UN officials fly to Tehran for talks


VIENNA – UN nuclear inspectors headed to Iran yesterday for talks aimed at getting Tehran to start addressing their mounting concerns that it may be seeking to develop atomic bombs.

“We hope to have a couple of good and constructive days in Tehran,” Herman Nackaerts, deputy director general of the UN International Atomic Energy Agency (IAEA), said at Vienna airport as the five-member team prepared to depart.

“The highest priority remains of course the possible military dimensions of Iran’s nuclear programme,” he told reporters, making clear he wanted to see concrete results in the discussions with Iranian officials.

Western diplomats have played down any hopes of a major breakthrough in the February 20th-21st meetings, even though it comes just a few days after signs of a possible opening for diplomacy in the long-running nuclear dispute.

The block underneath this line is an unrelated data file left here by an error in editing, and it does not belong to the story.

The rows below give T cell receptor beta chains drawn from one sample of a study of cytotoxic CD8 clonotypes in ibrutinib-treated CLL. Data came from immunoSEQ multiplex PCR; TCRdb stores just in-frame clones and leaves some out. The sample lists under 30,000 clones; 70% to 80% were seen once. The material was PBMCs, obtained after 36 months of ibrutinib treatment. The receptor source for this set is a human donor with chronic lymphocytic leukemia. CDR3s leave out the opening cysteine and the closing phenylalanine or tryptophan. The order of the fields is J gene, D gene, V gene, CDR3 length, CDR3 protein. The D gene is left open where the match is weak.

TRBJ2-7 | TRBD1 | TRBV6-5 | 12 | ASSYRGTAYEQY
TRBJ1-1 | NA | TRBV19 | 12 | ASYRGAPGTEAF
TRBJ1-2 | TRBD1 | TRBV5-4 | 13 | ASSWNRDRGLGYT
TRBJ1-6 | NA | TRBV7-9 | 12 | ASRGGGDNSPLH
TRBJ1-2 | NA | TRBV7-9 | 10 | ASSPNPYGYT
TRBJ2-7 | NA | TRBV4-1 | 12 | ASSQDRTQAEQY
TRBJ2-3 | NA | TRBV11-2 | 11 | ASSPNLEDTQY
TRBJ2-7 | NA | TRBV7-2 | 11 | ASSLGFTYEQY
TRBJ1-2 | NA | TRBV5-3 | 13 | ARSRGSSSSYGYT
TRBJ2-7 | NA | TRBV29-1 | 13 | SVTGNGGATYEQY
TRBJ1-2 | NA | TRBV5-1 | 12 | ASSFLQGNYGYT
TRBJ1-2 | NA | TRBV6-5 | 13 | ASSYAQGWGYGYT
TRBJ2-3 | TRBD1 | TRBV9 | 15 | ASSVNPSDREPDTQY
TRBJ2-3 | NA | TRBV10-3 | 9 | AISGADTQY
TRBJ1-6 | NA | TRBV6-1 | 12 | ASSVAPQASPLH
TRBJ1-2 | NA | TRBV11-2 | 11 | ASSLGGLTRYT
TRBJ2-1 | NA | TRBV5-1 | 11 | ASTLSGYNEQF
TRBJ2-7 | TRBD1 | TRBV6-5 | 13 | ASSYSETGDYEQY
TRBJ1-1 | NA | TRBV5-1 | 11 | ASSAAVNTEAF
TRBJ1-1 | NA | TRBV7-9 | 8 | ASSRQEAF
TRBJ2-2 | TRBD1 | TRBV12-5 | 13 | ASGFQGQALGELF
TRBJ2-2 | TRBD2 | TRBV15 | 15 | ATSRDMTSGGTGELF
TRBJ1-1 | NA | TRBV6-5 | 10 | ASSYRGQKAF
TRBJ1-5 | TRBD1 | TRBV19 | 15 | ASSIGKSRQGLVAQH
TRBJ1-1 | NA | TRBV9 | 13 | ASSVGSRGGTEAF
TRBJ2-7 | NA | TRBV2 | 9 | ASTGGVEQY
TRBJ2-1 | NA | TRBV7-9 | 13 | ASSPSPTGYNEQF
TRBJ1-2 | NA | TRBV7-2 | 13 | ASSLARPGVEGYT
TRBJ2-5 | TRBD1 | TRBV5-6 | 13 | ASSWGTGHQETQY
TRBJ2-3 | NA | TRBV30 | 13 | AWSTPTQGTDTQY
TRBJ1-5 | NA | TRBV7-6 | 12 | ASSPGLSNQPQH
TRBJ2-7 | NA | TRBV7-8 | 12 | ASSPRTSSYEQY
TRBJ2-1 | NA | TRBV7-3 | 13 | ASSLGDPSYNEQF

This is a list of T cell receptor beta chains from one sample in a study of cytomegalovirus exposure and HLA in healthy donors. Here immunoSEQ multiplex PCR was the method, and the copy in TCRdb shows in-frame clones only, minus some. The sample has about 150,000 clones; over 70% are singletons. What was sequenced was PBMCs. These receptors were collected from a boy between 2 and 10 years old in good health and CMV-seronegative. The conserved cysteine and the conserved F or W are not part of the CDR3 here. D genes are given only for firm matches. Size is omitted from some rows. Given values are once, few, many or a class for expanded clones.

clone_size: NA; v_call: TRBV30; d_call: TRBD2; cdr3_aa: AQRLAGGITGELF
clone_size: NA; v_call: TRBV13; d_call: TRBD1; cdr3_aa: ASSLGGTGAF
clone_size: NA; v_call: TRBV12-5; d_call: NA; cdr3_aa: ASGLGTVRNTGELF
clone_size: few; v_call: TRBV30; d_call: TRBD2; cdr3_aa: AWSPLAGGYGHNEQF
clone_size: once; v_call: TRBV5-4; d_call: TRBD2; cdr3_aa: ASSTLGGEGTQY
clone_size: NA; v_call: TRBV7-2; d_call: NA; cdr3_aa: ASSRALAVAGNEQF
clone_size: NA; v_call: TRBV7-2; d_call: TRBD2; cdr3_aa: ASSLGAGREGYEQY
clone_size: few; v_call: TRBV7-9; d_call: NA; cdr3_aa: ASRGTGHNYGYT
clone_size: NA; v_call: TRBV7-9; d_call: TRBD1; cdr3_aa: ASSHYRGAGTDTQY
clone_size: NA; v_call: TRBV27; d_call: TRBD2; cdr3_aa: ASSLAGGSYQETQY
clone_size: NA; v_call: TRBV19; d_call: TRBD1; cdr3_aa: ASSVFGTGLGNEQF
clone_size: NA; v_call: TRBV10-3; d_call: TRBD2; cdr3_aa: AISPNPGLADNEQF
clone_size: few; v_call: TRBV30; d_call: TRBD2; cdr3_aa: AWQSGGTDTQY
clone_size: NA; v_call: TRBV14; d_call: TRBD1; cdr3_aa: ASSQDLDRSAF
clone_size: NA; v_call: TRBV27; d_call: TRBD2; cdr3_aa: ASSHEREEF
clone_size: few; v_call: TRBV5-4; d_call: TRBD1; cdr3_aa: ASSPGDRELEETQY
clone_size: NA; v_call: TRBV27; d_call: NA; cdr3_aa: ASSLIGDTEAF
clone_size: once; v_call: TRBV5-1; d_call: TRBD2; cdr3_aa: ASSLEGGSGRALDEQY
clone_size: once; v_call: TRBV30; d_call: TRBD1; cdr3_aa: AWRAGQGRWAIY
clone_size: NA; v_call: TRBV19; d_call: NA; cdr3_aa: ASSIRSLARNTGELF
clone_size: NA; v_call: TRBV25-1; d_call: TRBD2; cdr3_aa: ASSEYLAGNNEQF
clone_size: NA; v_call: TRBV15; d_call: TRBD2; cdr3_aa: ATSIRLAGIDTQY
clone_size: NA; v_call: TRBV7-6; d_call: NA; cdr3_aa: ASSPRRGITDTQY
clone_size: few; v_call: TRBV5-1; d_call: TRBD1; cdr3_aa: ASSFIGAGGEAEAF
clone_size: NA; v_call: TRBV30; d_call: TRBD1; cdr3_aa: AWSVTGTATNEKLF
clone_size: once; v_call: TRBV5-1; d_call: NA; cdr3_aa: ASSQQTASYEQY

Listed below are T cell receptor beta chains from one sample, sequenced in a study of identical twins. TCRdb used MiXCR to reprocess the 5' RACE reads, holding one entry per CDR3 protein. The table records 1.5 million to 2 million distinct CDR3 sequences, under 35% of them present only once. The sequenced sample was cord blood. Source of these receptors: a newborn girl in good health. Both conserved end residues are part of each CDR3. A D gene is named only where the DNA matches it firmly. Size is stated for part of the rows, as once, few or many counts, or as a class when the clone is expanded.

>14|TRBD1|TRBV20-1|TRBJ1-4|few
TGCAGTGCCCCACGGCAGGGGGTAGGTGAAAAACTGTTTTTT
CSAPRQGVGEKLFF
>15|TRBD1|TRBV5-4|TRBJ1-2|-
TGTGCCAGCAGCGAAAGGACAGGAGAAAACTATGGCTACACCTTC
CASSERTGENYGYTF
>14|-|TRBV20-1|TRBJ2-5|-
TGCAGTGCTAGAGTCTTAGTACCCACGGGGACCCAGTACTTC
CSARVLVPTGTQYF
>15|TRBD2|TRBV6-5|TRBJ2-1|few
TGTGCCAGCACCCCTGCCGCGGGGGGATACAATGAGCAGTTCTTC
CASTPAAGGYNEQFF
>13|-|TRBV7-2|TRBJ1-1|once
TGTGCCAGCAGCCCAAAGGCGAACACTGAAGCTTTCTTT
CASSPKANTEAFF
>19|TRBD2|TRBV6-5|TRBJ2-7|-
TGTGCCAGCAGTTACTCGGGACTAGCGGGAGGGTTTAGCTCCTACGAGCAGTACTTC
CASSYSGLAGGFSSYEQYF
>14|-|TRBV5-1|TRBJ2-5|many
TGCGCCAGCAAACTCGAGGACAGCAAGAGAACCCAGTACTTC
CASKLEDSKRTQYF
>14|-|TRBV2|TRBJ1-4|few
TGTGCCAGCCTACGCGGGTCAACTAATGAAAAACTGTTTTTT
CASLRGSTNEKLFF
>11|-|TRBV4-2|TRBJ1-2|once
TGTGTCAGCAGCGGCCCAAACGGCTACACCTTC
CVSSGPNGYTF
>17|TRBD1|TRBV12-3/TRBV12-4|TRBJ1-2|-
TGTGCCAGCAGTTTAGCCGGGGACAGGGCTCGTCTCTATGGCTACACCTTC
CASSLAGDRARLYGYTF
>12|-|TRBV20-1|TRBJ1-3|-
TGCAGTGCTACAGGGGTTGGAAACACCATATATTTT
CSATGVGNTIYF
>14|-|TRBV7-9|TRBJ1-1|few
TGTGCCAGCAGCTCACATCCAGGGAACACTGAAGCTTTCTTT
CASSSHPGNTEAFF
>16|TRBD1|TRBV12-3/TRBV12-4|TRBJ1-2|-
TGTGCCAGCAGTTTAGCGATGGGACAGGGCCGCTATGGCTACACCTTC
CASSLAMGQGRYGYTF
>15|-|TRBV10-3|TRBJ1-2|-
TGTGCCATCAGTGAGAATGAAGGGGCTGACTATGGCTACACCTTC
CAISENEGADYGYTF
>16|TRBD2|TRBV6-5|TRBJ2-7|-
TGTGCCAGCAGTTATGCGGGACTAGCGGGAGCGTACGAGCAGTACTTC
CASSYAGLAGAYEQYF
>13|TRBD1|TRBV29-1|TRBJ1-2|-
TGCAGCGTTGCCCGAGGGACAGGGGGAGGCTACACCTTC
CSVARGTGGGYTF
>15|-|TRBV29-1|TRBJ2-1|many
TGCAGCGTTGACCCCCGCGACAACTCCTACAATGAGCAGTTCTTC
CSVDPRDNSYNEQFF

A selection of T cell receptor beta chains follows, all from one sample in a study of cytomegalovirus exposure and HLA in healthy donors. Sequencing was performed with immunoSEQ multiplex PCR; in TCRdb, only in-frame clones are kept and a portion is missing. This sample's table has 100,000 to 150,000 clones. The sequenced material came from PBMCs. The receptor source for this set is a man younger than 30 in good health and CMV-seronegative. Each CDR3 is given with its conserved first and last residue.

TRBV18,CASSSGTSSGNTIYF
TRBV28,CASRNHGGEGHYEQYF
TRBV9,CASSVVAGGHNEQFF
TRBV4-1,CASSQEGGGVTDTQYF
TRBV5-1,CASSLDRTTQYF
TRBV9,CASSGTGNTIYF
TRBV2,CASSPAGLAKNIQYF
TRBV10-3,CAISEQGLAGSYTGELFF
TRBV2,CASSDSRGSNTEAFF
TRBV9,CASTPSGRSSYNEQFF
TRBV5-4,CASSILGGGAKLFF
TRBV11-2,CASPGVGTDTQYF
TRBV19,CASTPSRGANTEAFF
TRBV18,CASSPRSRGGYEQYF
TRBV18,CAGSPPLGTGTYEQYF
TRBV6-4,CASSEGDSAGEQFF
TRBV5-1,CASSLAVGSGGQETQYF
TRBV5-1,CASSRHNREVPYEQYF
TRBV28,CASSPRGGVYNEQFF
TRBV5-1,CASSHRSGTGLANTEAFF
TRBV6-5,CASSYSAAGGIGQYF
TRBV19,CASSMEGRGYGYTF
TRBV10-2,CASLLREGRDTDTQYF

“I’m still pessimistic that Iran will demonstrate the substantive co-operation necessary,” one envoy said.

US secretary of state Hillary Clinton and European Union foreign policy chief Catherine Ashton said Iran’s letter to Baroness Ashton last week might mark a step forward. Iran’s letter to Ashton – who handles contact with Iran on behalf of the United States, Britain, France, Russia, China and Germany – proposed resuming the talks and said Tehran would have “new initiatives to bring to the table”.

Meanwhile, Iran yesterday announced it was stopping selling crude to British and French companies in a retaliatory measure against fresh EU sanctions.

An oil ministry spokesman said Iran would now sell to its “new customers”. – (Reuters)